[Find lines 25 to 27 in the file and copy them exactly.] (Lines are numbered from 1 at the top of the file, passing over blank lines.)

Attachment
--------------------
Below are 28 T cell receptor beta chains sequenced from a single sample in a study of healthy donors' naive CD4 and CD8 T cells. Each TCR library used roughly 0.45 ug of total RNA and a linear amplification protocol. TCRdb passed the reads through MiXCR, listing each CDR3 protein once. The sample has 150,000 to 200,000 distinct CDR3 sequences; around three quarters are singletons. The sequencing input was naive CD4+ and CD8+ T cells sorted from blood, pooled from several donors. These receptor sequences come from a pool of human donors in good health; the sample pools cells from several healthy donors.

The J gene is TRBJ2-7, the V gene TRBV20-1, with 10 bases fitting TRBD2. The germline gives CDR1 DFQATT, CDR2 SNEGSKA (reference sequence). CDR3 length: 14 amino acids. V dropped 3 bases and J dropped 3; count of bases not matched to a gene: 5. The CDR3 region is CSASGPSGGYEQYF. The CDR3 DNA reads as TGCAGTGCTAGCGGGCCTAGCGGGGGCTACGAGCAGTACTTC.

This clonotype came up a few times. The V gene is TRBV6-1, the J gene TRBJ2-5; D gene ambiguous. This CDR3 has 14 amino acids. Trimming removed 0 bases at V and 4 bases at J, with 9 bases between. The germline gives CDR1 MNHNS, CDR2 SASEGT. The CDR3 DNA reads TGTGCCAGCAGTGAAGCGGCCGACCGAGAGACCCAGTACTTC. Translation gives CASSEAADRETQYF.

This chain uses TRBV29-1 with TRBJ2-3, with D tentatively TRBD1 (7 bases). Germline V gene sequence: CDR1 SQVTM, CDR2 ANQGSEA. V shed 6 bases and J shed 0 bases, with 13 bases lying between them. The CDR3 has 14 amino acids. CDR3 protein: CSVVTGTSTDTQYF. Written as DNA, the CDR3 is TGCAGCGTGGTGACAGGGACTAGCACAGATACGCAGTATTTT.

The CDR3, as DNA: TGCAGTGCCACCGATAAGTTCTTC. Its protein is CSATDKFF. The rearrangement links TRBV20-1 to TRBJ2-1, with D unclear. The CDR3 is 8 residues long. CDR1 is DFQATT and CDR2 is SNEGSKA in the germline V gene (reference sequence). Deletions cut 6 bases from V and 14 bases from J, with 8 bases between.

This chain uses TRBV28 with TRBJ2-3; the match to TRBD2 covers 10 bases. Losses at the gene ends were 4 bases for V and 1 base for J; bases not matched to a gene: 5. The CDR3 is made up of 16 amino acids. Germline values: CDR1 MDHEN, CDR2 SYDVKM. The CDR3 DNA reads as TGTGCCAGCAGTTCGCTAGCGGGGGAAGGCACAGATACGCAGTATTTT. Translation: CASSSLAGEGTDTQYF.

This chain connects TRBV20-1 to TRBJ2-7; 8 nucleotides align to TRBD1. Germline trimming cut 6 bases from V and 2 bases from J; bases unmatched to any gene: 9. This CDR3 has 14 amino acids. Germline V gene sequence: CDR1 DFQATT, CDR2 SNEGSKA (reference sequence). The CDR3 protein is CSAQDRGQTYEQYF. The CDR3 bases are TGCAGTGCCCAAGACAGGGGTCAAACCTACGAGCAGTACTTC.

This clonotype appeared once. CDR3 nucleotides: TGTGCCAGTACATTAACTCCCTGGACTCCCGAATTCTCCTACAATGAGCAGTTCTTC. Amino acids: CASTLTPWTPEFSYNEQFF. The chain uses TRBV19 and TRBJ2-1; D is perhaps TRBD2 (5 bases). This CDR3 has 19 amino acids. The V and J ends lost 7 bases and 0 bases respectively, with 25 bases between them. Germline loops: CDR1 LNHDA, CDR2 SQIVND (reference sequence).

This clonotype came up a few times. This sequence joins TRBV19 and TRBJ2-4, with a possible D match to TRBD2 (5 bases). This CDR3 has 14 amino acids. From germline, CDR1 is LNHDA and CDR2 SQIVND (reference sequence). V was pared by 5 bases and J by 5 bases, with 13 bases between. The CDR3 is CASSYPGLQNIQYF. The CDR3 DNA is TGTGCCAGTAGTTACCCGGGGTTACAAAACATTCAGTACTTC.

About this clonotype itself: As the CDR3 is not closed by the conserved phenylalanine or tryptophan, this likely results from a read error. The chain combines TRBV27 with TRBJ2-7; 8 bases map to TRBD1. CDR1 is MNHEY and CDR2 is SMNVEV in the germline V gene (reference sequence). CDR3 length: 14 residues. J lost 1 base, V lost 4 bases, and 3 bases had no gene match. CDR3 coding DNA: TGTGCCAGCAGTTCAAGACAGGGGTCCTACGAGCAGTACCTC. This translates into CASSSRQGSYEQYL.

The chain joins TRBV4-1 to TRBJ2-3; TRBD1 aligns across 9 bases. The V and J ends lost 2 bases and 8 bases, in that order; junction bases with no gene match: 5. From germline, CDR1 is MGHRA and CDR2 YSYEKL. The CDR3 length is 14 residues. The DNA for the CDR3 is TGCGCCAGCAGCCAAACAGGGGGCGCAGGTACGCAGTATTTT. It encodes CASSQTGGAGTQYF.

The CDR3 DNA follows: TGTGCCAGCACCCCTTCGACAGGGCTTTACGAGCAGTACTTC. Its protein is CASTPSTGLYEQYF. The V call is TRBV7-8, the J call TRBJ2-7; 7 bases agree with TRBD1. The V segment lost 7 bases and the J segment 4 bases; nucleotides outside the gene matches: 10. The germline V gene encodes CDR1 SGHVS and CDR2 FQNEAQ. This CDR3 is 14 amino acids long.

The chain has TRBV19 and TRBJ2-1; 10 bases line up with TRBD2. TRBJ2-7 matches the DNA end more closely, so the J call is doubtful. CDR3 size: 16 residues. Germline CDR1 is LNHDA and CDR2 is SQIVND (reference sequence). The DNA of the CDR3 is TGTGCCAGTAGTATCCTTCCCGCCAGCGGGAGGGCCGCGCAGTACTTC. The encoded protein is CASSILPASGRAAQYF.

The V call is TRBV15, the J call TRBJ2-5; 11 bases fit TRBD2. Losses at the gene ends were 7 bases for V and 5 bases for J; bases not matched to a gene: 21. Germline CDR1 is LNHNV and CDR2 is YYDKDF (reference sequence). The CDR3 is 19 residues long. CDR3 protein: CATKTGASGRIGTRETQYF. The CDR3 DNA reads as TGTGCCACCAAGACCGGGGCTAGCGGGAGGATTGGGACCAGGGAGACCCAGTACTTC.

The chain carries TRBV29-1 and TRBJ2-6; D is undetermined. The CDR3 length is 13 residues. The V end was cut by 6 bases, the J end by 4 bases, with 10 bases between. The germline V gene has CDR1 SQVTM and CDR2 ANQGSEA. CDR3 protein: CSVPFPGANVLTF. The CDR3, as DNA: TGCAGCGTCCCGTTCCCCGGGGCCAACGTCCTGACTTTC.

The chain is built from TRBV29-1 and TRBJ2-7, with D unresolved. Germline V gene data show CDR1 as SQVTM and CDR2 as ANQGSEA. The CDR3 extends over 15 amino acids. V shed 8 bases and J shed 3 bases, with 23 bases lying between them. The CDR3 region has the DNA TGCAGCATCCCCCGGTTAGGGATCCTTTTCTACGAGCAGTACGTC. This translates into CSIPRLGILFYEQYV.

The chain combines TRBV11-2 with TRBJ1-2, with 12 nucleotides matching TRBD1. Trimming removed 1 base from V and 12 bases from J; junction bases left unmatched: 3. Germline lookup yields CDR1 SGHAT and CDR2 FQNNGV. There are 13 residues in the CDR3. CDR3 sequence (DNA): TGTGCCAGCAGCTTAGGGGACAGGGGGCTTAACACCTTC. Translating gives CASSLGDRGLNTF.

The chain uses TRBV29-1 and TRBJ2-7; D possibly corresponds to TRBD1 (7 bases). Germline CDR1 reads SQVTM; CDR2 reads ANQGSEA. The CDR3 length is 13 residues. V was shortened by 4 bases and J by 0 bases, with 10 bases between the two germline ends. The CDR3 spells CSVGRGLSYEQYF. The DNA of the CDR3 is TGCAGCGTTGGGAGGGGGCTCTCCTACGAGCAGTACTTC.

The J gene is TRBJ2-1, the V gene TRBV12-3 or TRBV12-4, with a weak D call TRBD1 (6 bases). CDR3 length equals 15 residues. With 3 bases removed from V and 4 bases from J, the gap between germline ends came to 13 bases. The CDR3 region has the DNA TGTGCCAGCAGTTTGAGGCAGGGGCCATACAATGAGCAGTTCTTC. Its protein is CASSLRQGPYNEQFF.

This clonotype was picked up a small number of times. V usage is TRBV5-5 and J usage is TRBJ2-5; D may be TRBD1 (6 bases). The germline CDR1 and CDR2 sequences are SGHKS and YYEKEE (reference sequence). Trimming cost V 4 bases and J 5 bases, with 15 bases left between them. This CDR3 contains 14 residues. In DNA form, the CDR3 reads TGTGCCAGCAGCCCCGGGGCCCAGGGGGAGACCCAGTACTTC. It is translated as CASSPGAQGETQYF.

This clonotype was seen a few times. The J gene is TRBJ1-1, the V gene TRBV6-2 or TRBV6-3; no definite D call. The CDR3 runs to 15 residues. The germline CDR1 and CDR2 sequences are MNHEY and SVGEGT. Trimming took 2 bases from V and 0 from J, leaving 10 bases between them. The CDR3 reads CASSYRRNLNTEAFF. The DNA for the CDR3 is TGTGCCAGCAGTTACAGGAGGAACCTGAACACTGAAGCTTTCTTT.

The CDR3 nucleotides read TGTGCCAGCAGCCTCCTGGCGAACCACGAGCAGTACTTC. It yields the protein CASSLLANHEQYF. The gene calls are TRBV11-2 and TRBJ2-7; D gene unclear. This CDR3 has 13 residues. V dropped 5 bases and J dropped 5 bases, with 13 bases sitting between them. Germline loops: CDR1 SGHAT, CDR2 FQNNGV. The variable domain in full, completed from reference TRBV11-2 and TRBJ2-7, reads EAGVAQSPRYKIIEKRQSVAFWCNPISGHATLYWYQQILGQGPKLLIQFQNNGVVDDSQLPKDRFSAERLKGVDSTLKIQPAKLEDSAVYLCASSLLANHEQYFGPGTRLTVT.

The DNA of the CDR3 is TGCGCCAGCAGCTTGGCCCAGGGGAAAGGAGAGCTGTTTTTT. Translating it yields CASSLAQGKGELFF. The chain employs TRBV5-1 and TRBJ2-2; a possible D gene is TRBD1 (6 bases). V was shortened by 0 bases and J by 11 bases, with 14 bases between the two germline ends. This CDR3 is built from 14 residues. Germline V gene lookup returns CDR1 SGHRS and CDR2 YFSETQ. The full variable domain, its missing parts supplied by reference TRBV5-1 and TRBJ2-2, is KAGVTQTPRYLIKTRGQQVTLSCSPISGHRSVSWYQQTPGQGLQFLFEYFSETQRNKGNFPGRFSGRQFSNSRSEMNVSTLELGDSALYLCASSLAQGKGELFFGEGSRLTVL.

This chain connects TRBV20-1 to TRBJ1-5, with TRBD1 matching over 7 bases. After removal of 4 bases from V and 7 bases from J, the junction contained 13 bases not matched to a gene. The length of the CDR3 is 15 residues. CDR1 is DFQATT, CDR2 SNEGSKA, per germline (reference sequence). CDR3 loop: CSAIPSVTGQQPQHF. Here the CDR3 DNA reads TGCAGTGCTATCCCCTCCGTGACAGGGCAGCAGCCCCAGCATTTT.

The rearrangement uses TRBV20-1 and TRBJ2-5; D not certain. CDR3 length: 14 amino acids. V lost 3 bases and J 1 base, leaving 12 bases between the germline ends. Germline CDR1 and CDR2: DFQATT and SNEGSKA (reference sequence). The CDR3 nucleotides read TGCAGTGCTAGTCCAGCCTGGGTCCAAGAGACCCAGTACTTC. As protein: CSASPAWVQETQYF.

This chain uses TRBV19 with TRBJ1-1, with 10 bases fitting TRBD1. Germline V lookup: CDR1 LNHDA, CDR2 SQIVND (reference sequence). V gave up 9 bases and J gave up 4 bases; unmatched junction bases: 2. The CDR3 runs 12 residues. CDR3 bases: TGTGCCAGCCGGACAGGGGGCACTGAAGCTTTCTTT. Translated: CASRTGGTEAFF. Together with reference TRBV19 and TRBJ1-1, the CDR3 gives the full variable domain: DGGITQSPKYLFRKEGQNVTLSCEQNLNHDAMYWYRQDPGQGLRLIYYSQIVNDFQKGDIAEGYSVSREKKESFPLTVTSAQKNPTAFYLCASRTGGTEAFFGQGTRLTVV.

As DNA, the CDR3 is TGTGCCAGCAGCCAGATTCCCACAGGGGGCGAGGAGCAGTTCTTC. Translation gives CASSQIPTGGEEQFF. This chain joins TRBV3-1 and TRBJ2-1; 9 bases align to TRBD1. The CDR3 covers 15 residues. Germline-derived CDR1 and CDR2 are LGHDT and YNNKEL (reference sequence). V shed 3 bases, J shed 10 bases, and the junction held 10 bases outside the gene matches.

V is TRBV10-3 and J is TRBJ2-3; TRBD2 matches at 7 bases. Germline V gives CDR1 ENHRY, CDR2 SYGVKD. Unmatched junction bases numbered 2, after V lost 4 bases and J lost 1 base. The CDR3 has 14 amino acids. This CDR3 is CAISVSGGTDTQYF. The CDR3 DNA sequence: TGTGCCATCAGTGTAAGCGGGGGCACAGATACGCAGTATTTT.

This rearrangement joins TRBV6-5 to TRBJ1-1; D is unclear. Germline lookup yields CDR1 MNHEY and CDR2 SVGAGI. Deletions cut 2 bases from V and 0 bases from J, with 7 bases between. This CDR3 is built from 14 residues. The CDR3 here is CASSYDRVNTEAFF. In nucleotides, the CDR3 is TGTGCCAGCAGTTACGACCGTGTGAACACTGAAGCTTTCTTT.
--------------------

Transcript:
The rearrangement uses TRBV20-1 and TRBJ2-5; D not certain. CDR3 length: 14 amino acids. V lost 3 bases and J 1 base, leaving 12 bases between the germline ends. Germline CDR1 and CDR2: DFQATT and SNEGSKA (reference sequence). The CDR3 nucleotides read TGCAGTGCTAGTCCAGCCTGGGTCCAAGAGACCCAGTACTTC. As protein: CSASPAWVQETQYF.

This chain uses TRBV19 with TRBJ1-1, with 10 bases fitting TRBD1. Germline V lookup: CDR1 LNHDA, CDR2 SQIVND (reference sequence). V gave up 9 bases and J gave up 4 bases; unmatched junction bases: 2. The CDR3 runs 12 residues. CDR3 bases: TGTGCCAGCCGGACAGGGGGCACTGAAGCTTTCTTT. Translated: CASRTGGTEAFF. Together with reference TRBV19 and TRBJ1-1, the CDR3 gives the full variable domain: DGGITQSPKYLFRKEGQNVTLSCEQNLNHDAMYWYRQDPGQGLRLIYYSQIVNDFQKGDIAEGYSVSREKKESFPLTVTSAQKNPTAFYLCASRTGGTEAFFGQGTRLTVV.

As DNA, the CDR3 is TGTGCCAGCAGCCAGATTCCCACAGGGGGCGAGGAGCAGTTCTTC. Translation gives CASSQIPTGGEEQFF. This chain joins TRBV3-1 and TRBJ2-1; 9 bases align to TRBD1. The CDR3 covers 15 residues. Germline-derived CDR1 and CDR2 are LGHDT and YNNKEL (reference sequence). V shed 3 bases, J shed 10 bases, and the junction held 10 bases outside the gene matches.